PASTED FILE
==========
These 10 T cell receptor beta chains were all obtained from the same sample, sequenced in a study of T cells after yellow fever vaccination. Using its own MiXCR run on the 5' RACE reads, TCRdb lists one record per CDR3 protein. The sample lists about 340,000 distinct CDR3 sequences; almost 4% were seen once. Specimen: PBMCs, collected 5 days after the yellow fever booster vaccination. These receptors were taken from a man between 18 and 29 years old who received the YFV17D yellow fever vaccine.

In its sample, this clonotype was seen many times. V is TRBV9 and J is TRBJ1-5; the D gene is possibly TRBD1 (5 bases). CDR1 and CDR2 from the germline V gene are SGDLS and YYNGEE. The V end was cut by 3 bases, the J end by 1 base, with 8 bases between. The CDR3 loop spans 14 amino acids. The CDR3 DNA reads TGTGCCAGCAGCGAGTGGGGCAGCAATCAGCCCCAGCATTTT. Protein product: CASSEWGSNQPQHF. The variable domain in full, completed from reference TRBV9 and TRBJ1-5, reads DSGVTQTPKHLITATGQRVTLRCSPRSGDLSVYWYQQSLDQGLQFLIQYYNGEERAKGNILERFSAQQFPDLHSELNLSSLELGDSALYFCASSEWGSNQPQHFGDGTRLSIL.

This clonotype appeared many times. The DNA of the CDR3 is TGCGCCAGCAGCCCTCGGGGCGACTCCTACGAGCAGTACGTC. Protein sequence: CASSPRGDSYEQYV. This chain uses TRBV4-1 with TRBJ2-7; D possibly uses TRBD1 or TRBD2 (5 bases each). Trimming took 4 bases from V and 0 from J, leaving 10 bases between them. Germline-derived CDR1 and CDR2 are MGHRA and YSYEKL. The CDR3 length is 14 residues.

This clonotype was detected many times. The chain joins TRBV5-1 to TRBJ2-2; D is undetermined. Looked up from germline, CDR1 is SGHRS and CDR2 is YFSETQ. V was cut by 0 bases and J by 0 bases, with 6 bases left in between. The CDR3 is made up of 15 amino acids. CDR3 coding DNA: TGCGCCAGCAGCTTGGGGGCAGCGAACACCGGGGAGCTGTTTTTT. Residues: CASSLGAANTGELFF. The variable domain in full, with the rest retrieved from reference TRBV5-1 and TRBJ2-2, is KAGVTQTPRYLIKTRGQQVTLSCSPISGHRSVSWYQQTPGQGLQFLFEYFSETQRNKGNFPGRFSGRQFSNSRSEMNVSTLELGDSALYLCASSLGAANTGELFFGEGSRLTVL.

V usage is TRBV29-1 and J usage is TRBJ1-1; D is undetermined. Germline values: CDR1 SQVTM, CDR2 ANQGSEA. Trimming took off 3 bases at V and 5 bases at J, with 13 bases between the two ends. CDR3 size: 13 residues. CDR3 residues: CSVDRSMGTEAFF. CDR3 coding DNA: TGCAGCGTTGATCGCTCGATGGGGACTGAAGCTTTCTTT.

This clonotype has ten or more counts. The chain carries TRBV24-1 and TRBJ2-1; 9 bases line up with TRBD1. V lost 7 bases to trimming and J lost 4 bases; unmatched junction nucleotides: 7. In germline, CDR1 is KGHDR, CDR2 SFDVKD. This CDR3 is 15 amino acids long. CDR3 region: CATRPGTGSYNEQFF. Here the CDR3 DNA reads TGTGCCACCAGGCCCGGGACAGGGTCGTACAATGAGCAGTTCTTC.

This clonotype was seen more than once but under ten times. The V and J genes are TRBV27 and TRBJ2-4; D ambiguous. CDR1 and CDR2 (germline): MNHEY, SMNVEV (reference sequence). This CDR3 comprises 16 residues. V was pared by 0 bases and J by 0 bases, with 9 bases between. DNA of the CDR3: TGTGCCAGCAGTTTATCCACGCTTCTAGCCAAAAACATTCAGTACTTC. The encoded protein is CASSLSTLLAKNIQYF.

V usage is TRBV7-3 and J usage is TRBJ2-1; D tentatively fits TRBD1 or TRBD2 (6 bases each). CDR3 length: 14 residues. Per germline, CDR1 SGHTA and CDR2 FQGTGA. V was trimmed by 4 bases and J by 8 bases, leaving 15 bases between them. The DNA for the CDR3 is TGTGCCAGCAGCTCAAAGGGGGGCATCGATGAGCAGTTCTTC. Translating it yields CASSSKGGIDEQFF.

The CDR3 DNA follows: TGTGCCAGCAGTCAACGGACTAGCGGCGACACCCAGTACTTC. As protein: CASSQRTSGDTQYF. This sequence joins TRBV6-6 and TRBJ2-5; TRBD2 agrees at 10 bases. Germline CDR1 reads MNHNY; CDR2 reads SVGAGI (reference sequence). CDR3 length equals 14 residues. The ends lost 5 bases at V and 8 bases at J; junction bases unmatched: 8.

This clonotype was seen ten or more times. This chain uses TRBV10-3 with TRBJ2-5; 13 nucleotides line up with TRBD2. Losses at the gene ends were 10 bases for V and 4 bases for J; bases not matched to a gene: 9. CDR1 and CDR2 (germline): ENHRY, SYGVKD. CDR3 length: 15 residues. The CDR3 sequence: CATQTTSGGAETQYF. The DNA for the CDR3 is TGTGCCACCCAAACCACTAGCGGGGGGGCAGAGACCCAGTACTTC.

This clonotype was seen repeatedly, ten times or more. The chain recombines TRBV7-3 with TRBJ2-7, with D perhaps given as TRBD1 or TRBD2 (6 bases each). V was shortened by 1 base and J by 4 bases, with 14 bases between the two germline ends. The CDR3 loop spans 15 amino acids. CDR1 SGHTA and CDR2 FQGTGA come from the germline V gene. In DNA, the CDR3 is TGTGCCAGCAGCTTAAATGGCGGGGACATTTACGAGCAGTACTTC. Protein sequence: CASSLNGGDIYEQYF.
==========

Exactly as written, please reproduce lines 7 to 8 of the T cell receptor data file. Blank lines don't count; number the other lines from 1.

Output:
This clonotype was seen more than once but under ten times. The V and J genes are TRBV27 and TRBJ2-4; D ambiguous. CDR1 and CDR2 (germline): MNHEY, SMNVEV (reference sequence). This CDR3 comprises 16 residues. V was pared by 0 bases and J by 0 bases, with 9 bases between. DNA of the CDR3: TGTGCCAGCAGTTTATCCACGCTTCTAGCCAAAAACATTCAGTACTTC. The encoded protein is CASSLSTLLAKNIQYF.

V usage is TRBV7-3 and J usage is TRBJ2-1; D tentatively fits TRBD1 or TRBD2 (6 bases each). CDR3 length: 14 residues. Per germline, CDR1 SGHTA and CDR2 FQGTGA. V was trimmed by 4 bases and J by 8 bases, leaving 15 bases between them. The DNA for the CDR3 is TGTGCCAGCAGCTCAAAGGGGGGCATCGATGAGCAGTTCTTC. Translating it yields CASSSKGGIDEQFF.